Chinese Green Tea
Origin of Green Tea
According to Chinese legend, the story of Green Tea began almost 5000 years ago in 2737 BC when Emperor Shen Nung, who was known at that time as the "Divine Healer", always boiled his water before he would drink it. He had noticed that his subjects who boiled their water before drinking it seemed to have longevity and better health. One afternoon, as he knelt before his boiling water, some leaves from a nearby tree blew into the pot. The Emperor noted a delightful aroma and, upon sipping the beverage, proclaimed it as "heaven sent". Green tea has been the beverage of choice among the Chinese elite intellects and bureaucrats who usually have the means to maintain an affluent dining habit. Historically, freshly plucked tea leaves were used directly for tea brewing or lightly heat-processed for preservation of the "health ingredients" if not consumed immediately. The word "tea" always means green tea in the "Middle Kingdom".
Processing Green Tea
The process for making green tea is the shortest. Withering is done first, but this step might be omitted. Rolling the leaves to break the membranes for oxidation is skipped, hence the oxidation process is also skipped. After withering, the leaves are pan fried or fired to prevent oxidation from occurring. The last step is to roll the leaves and dry them one last time for its final shape. The green tea leaves usually remain green.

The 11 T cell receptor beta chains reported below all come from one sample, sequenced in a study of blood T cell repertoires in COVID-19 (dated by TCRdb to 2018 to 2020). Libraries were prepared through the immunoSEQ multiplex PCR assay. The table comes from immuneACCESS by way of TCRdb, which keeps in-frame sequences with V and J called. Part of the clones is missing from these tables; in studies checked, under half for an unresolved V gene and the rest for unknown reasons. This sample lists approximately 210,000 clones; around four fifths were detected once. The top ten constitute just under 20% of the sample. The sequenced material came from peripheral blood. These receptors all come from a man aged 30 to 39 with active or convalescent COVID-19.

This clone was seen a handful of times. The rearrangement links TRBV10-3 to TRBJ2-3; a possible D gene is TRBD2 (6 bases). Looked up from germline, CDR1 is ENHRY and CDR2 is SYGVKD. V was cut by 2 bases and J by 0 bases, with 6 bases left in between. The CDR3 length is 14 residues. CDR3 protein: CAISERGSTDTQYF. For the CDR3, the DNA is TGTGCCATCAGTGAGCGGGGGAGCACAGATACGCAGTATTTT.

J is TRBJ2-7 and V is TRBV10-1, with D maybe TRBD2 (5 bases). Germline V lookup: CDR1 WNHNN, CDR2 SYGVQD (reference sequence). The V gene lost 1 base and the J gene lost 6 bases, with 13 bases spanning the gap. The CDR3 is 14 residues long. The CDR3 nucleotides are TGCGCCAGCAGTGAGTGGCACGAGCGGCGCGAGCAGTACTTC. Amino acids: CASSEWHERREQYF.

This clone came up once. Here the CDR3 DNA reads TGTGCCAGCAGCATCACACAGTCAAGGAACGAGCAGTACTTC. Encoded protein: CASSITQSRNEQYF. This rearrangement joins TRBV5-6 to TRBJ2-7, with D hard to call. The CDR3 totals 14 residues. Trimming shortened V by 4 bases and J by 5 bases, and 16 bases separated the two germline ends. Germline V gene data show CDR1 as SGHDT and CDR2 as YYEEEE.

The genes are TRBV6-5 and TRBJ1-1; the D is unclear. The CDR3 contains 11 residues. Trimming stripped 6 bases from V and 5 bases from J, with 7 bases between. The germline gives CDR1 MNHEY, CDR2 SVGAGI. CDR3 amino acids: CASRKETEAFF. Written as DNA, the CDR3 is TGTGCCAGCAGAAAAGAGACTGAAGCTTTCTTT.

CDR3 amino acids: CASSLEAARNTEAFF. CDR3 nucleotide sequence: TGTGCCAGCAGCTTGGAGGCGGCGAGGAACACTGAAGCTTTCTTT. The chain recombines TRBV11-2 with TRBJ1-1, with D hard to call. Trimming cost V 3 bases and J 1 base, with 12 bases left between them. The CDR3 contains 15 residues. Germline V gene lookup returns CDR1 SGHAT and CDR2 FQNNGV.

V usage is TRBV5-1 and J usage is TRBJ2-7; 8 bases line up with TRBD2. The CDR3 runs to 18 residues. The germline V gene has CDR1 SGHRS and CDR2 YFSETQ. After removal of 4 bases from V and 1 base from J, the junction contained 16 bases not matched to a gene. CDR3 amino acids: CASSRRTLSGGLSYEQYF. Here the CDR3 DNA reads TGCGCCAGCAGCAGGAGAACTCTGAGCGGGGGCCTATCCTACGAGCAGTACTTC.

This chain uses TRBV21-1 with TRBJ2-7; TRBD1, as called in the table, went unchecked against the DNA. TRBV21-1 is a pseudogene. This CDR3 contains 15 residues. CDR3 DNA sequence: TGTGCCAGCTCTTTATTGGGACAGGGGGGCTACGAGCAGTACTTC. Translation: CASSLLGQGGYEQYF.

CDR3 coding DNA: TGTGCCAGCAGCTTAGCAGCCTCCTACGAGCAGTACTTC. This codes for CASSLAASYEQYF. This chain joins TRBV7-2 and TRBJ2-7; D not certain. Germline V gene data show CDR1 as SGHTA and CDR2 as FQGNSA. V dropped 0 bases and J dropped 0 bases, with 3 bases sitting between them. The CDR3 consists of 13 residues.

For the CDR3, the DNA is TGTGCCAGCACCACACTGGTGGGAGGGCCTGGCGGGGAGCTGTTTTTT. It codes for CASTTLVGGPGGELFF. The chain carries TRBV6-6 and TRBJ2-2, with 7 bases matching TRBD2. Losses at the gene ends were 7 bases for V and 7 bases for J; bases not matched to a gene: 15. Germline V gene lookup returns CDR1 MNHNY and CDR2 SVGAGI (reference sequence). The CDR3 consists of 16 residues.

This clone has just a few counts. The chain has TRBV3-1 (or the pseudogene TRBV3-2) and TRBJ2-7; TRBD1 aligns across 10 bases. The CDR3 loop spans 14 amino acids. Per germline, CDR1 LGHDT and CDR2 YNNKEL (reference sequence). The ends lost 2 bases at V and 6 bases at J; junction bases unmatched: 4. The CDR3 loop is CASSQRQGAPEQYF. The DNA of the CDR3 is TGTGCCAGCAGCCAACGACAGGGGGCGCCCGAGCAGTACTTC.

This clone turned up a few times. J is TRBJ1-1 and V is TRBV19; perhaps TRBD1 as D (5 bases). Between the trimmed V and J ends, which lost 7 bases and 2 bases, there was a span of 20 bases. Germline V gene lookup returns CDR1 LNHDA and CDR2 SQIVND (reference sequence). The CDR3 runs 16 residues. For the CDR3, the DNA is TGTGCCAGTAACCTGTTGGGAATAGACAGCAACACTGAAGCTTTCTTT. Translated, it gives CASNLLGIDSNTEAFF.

Health Benefits of Green Tea
Green tea has long been used by the Chinese as medicine to treat headaches, body ache, poor digestion, and improve well-being and life expectancy.
Green tea leaves are potent in epigallocatechin gallate (EGCG). Unlike other types of tea, green tea is processed differently. In green tea, the leaves are not allowed to oxidize but instead are steamed. This process allows the natural ingredients inculuding EGCG in the leaves to be preserved. Other types of tea were not nearly as successful as green tea in inhibiting the cancerous cells. Green tea was approximately ten times more potent than the other types. A study suggests that consumption of four to five cups of green tea may slow cancer. Previous studies have found a lower incidence of cancer in those who consume this amount of green tea but the exact compound that produced this cancer inhibition was unknown. All tea comes from the same botanical source.
Links are being made between the effects of drinking green tea and the "French Paradox." For years, researchers were puzzled by the fact that, despite consuming a diet rich in fat, the French have a lower incidence of heart disease than Americans. The answer was found to lie in red wine, which contains resveratrol, a polyphenol that limits the negative effects of smoking and a fatty diet. In a 1997 study, researchers from the University of Kansas determined that EGCG is twice as powerful as resveratrol, which may explain why the rate of heart disease among Japanese men is quite low, even though approximately seventy-five percent are smokers.